Sunday, 15 May 2011

Fear Itself #2

Breakin’ the law, breakin’ the law!  Yes, I’m breaking blog rules again to bring you a review of Fear Itself #2, which I bought on eBay, from seller Trusevich, for £2.50.  That’s more than twice the maximum price (£1.20) I am allowed to pay for any comic published by a publisher with a Diamond-exclusive distribution deal, but as that £2.50 included postage and this $3.99 comic would have cost me over £3.00 if I’d bought it in my local comic shop, I don’t think that price was that unreasonable (it was certainly the cheapest copy available on eBay when I bought it).  So, if you don’t tell anyone I broke the rules, I won’t, and once Fear Itself is over and done with, we can go back to business as usual.  Deal?
Anyway, in the last issue of Fear Itself, the Asgardian gods, led by Odin, withdrew from their home on Earth and returned to Asgard after the Red Skull’s daughter, Sin, was transformed into someone called Skadi by a mystical hammer and released her ‘father’ – not the Red Skull but someone calling himself 'the Serpent' – from his tomb at the bottom of the Pacific Ocean.  From there, the Serpent sent out several more hammers to summon ‘the Worthy’, and this issue deals mostly with the summoning of some of the Worthy.  Basically, several major Marvel characters – one of them one of Marvel’s biggest heroes, another one of the X-Men’s greatest foes – pick up hammers and are transformed into heralds of the Serpent.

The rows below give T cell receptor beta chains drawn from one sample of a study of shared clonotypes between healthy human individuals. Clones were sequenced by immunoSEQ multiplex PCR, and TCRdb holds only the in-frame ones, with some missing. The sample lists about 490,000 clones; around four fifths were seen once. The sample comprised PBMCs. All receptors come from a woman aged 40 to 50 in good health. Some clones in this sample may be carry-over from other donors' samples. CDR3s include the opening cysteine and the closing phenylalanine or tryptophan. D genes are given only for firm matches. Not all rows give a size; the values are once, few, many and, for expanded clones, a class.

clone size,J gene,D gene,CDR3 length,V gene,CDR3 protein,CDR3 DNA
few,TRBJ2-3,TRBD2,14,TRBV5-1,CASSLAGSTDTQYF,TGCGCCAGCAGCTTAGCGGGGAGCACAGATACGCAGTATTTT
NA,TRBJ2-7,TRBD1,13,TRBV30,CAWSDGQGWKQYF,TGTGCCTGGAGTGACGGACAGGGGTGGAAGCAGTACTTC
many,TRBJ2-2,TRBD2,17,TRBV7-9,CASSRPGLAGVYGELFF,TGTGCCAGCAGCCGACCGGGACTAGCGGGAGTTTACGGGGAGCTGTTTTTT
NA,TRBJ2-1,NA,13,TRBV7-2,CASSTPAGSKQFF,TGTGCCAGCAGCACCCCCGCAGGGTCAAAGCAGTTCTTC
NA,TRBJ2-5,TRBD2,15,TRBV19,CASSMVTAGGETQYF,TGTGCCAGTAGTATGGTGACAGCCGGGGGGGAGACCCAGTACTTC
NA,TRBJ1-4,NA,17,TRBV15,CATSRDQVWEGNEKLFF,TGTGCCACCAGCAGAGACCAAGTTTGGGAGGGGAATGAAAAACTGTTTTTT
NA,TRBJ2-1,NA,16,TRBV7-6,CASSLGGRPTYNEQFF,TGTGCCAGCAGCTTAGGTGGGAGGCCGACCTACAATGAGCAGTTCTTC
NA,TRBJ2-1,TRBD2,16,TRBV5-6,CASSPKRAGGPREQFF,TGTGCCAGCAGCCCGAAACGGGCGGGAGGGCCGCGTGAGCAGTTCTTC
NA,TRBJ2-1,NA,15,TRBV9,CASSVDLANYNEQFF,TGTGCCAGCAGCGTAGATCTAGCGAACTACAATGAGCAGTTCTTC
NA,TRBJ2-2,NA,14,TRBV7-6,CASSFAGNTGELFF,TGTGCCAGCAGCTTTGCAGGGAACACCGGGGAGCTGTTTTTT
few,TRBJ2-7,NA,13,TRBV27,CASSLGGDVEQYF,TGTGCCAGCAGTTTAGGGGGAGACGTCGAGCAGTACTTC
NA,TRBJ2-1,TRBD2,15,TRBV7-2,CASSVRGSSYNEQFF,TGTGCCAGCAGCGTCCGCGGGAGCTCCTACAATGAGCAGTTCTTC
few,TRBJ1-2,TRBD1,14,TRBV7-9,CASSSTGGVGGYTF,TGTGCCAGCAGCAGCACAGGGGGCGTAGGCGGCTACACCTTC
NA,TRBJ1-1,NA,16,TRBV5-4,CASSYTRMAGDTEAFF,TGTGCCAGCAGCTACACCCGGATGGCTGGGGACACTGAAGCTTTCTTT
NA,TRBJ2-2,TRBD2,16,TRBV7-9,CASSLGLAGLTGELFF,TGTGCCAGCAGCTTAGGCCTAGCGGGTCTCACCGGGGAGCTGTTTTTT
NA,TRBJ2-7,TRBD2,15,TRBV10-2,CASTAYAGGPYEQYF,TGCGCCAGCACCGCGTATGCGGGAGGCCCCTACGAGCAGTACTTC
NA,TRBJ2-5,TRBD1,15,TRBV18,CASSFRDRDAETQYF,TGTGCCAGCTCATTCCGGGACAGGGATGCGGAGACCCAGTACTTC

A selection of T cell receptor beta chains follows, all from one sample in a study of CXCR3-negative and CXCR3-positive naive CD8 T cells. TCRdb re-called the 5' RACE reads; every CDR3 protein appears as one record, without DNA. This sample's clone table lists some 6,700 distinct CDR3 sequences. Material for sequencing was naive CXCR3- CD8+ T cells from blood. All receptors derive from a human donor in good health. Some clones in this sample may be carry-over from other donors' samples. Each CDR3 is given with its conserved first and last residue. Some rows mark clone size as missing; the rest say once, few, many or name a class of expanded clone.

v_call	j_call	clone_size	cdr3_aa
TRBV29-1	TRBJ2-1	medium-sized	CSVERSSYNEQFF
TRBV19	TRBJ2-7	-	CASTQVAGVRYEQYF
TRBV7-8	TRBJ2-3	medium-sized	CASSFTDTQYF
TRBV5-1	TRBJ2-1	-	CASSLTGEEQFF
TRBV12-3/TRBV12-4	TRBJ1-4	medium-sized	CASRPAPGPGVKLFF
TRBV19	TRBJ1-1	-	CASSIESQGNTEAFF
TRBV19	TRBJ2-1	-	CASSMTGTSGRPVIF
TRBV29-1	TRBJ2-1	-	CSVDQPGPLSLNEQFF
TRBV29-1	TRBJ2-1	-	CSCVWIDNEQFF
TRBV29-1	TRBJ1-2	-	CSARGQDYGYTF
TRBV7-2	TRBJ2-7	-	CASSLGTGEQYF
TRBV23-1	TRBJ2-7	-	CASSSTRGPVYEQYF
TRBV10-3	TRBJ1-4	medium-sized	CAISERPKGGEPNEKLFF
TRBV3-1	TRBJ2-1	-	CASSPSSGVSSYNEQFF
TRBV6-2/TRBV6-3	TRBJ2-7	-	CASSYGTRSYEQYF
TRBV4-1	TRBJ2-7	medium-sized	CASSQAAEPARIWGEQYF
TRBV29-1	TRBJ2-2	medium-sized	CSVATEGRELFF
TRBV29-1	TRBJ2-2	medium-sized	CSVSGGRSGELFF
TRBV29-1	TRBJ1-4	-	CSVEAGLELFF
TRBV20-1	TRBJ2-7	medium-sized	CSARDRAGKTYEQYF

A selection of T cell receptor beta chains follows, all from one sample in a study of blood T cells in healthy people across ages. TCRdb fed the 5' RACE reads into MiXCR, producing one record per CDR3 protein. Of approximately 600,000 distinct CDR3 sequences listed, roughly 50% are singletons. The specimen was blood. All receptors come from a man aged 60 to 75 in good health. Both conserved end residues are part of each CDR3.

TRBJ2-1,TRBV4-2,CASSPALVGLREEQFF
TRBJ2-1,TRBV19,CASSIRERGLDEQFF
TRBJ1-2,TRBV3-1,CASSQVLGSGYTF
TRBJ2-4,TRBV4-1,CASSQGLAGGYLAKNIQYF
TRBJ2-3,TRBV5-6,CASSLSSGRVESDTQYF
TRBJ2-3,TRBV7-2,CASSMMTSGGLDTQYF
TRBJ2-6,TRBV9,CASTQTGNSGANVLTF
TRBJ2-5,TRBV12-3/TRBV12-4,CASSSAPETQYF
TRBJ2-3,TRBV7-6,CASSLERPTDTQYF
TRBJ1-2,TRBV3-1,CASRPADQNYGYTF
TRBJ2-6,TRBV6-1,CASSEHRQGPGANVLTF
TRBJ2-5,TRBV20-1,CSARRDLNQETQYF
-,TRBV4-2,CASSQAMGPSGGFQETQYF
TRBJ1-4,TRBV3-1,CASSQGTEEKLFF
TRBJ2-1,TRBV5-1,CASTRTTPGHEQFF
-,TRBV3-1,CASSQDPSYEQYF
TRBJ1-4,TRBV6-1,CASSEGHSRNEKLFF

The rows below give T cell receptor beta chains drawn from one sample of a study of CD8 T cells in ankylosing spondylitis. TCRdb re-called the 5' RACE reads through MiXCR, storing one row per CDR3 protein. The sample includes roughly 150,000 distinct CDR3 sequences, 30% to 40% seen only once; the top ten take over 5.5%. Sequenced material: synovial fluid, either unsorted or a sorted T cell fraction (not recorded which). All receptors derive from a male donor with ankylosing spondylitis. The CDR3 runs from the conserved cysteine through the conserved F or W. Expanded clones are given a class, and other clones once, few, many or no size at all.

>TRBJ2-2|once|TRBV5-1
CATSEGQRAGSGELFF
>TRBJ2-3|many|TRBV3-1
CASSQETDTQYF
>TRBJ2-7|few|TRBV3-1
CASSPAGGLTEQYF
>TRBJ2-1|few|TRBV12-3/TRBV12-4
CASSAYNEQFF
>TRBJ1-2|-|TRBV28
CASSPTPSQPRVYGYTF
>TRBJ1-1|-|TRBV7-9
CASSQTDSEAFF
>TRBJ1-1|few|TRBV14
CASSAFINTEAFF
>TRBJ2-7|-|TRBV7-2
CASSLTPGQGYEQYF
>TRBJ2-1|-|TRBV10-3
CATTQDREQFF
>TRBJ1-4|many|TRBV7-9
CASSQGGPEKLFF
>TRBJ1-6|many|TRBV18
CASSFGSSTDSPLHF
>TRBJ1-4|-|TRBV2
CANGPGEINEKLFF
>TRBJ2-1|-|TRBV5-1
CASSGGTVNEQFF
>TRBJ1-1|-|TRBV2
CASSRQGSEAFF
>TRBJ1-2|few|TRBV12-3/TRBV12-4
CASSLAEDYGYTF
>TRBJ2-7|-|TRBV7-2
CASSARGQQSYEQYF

I find myself with very little to say about this issue, as apart from a small segment at the beginning of the comic set on Asgard – which has seen better days – and a small segment at the end of the comic where Sin launches a Nazi-themed assault on Washington DC, the summoning of the Worthy was about all that happened in this issue and the whole thing read very quickly.  We only got to witness three actual transformations, it looks like another transformation may have already taken place in another comic – unless writer Matt Fraction thought that one panel dedicated to that character in this comic was enough – and two of the more interesting transformations look like they will be taking place in Iron Man comics.  This is rather annoying but I guess this sort of thing is to be expected in a crossover event, and apart from that, I don’t really have any major complaints.  The writing seems strong and Stuart Immonen’s art, as usual, is very, very good.  I may not have enjoyed this issue as much as I enjoyed the first issue but I’m still quite intrigued by the story and, as a long-term Thing fan, the fact that the next issue is titled ‘The Hammer That Fell On Yancy Street’ guarantees that I will be back for more next month.


  1. If I were writing this comic I would have somebody say, "You need a big hammer if you've got a big nail."

  2. I'd have the whole thing set to the tune of "If I had a hammer".

    I read this the other day, and felt pretty much the same as you. Not as strong as #1, but intriguing / exciting enough to keep me reading.